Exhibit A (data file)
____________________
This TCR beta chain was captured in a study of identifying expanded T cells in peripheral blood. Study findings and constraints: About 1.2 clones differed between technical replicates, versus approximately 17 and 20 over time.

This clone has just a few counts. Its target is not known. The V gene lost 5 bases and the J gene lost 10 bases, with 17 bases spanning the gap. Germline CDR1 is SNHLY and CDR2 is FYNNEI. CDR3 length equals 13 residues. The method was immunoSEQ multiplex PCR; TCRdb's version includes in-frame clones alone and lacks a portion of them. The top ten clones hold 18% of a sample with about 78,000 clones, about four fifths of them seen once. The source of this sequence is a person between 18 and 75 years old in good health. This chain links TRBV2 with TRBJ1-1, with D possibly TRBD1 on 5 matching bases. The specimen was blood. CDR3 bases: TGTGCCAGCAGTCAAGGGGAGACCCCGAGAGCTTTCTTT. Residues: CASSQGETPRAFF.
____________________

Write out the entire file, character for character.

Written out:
This TCR beta chain was captured in a study of identifying expanded T cells in peripheral blood. Study findings and constraints: About 1.2 clones differed between technical replicates, versus approximately 17 and 20 over time.

This clone has just a few counts. Its target is not known. The V gene lost 5 bases and the J gene lost 10 bases, with 17 bases spanning the gap. Germline CDR1 is SNHLY and CDR2 is FYNNEI. CDR3 length equals 13 residues. The method was immunoSEQ multiplex PCR; TCRdb's version includes in-frame clones alone and lacks a portion of them. The top ten clones hold 18% of a sample with about 78,000 clones, about four fifths of them seen once. The source of this sequence is a person between 18 and 75 years old in good health. This chain links TRBV2 with TRBJ1-1, with D possibly TRBD1 on 5 matching bases. The specimen was blood. CDR3 bases: TGTGCCAGCAGTCAAGGGGAGACCCCGAGAGCTTTCTTT. Residues: CASSQGETPRAFF.